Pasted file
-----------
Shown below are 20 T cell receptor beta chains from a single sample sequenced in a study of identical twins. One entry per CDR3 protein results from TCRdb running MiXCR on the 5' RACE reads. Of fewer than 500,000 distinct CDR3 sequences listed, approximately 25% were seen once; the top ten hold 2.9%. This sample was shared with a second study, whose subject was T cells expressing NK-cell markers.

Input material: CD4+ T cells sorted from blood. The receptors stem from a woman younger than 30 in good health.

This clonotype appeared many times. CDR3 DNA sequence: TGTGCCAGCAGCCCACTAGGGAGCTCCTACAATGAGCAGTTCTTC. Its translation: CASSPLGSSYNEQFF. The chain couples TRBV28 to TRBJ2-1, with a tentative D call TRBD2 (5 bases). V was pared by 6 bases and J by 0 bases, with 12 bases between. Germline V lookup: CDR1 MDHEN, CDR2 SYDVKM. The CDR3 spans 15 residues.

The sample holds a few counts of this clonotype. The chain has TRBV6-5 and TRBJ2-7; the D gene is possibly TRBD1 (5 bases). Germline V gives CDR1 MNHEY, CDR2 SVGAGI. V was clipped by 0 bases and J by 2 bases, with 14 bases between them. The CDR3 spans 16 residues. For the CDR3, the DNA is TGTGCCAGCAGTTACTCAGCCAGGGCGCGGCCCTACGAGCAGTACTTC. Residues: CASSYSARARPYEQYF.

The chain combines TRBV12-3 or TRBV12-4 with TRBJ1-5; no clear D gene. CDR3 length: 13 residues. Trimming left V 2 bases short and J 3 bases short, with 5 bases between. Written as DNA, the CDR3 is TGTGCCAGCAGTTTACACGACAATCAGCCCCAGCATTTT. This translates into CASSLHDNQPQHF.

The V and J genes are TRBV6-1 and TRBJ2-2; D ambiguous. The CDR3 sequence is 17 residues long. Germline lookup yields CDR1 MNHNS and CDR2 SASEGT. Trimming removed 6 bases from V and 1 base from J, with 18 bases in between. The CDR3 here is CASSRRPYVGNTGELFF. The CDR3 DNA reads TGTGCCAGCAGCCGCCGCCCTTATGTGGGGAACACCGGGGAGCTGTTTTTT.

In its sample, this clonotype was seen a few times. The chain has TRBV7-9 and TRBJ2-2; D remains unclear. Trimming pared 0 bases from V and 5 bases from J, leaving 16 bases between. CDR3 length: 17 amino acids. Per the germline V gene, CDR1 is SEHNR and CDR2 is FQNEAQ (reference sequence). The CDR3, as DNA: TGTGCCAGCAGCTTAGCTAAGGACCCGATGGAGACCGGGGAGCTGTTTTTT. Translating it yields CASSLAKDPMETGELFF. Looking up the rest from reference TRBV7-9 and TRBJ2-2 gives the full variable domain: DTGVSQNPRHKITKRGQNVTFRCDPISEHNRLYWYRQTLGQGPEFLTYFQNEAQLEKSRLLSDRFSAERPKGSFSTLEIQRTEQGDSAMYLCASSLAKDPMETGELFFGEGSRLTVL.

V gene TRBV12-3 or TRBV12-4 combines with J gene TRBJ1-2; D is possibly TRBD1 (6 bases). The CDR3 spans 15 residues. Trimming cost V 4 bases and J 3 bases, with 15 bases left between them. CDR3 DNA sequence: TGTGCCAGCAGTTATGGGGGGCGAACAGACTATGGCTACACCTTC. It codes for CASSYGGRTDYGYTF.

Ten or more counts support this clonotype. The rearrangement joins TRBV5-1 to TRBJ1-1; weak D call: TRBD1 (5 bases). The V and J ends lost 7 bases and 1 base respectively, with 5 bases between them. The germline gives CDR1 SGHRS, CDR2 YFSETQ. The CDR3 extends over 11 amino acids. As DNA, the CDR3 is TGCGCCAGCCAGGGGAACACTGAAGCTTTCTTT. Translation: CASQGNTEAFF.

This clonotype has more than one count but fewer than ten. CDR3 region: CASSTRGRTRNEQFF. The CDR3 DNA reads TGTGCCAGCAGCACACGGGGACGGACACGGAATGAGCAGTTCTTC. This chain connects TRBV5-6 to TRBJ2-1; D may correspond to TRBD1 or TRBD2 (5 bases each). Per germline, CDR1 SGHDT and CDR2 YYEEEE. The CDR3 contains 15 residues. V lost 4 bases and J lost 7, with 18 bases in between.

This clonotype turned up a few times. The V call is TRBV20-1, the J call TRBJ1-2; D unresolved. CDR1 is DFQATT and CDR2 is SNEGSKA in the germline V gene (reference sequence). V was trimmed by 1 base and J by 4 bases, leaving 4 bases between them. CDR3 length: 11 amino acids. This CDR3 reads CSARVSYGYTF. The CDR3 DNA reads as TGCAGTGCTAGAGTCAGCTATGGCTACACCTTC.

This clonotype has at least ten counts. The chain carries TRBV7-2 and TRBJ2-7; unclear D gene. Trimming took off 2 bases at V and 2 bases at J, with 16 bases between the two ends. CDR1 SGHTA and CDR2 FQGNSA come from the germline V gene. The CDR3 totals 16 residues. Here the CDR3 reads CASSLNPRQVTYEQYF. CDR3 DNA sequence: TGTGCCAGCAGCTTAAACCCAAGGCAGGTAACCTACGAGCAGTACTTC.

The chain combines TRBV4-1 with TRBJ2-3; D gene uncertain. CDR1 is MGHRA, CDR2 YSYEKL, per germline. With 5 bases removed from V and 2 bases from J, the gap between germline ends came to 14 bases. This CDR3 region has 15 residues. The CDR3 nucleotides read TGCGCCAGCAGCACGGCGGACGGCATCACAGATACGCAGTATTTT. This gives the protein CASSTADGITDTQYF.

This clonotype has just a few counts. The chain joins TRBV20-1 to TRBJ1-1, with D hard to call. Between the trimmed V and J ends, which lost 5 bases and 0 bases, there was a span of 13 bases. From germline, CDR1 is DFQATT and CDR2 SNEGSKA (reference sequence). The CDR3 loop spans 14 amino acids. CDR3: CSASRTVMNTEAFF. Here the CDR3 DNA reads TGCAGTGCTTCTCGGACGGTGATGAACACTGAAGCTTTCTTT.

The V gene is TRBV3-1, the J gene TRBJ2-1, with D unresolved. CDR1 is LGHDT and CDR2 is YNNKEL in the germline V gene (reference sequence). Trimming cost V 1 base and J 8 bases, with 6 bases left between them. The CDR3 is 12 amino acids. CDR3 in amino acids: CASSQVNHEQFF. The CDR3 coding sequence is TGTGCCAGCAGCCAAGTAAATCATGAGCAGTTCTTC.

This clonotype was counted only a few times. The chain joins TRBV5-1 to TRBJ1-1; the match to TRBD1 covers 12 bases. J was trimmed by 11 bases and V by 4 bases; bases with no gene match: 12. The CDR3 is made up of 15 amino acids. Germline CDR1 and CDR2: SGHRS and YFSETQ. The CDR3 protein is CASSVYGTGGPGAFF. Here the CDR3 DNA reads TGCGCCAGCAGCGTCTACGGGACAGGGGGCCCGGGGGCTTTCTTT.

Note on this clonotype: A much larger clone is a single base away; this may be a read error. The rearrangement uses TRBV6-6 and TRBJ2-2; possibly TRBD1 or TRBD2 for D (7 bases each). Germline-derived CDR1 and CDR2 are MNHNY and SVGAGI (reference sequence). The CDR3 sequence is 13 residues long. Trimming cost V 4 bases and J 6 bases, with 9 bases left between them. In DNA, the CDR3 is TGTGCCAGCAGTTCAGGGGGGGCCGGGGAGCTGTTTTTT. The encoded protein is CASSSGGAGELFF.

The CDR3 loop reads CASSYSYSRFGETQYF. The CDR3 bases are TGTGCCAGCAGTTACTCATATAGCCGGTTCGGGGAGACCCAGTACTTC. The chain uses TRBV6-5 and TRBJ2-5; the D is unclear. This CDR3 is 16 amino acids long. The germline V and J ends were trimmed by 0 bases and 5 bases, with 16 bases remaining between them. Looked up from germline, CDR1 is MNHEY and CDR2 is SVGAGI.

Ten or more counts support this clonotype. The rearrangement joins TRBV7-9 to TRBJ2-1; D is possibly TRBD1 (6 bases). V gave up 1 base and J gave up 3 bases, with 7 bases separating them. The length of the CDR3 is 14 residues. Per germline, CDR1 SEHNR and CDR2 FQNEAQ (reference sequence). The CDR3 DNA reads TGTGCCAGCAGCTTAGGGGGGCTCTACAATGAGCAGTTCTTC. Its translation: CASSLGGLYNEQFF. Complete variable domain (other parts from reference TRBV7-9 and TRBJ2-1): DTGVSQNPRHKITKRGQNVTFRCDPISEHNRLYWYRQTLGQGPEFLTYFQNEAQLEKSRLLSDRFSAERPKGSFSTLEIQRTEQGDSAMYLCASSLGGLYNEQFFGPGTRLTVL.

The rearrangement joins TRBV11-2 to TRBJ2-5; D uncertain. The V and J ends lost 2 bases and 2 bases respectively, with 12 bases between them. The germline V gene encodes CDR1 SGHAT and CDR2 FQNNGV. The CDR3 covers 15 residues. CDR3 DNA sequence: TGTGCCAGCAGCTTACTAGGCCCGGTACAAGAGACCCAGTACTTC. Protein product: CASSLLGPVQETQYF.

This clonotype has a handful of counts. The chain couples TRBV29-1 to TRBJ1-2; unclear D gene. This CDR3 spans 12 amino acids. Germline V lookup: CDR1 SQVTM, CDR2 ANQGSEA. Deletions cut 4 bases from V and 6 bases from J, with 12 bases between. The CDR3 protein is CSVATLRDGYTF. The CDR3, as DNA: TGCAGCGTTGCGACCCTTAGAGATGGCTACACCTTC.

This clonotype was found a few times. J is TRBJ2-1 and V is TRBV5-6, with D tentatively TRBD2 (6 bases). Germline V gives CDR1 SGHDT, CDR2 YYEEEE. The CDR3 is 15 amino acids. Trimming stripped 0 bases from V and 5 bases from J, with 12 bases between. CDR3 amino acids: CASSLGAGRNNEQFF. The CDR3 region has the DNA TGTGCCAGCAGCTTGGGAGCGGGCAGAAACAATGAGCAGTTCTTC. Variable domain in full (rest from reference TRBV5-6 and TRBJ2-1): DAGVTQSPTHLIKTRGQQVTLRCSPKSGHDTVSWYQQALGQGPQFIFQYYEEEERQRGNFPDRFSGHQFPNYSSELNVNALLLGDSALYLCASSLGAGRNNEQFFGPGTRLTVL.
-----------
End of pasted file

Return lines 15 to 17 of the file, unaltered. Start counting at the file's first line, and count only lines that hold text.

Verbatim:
The V gene is TRBV3-1, the J gene TRBJ2-1, with D unresolved. CDR1 is LGHDT and CDR2 is YNNKEL in the germline V gene (reference sequence). Trimming cost V 1 base and J 8 bases, with 6 bases left between them. The CDR3 is 12 amino acids. CDR3 in amino acids: CASSQVNHEQFF. The CDR3 coding sequence is TGTGCCAGCAGCCAAGTAAATCATGAGCAGTTCTTC.

This clonotype was counted only a few times. The chain joins TRBV5-1 to TRBJ1-1; the match to TRBD1 covers 12 bases. J was trimmed by 11 bases and V by 4 bases; bases with no gene match: 12. The CDR3 is made up of 15 amino acids. Germline CDR1 and CDR2: SGHRS and YFSETQ. The CDR3 protein is CASSVYGTGGPGAFF. Here the CDR3 DNA reads TGCGCCAGCAGCGTCTACGGGACAGGGGGCCCGGGGGCTTTCTTT.

Note on this clonotype: A much larger clone is a single base away; this may be a read error. The rearrangement uses TRBV6-6 and TRBJ2-2; possibly TRBD1 or TRBD2 for D (7 bases each). Germline-derived CDR1 and CDR2 are MNHNY and SVGAGI (reference sequence). The CDR3 sequence is 13 residues long. Trimming cost V 4 bases and J 6 bases, with 9 bases left between them. In DNA, the CDR3 is TGTGCCAGCAGTTCAGGGGGGGCCGGGGAGCTGTTTTTT. The encoded protein is CASSSGGAGELFF.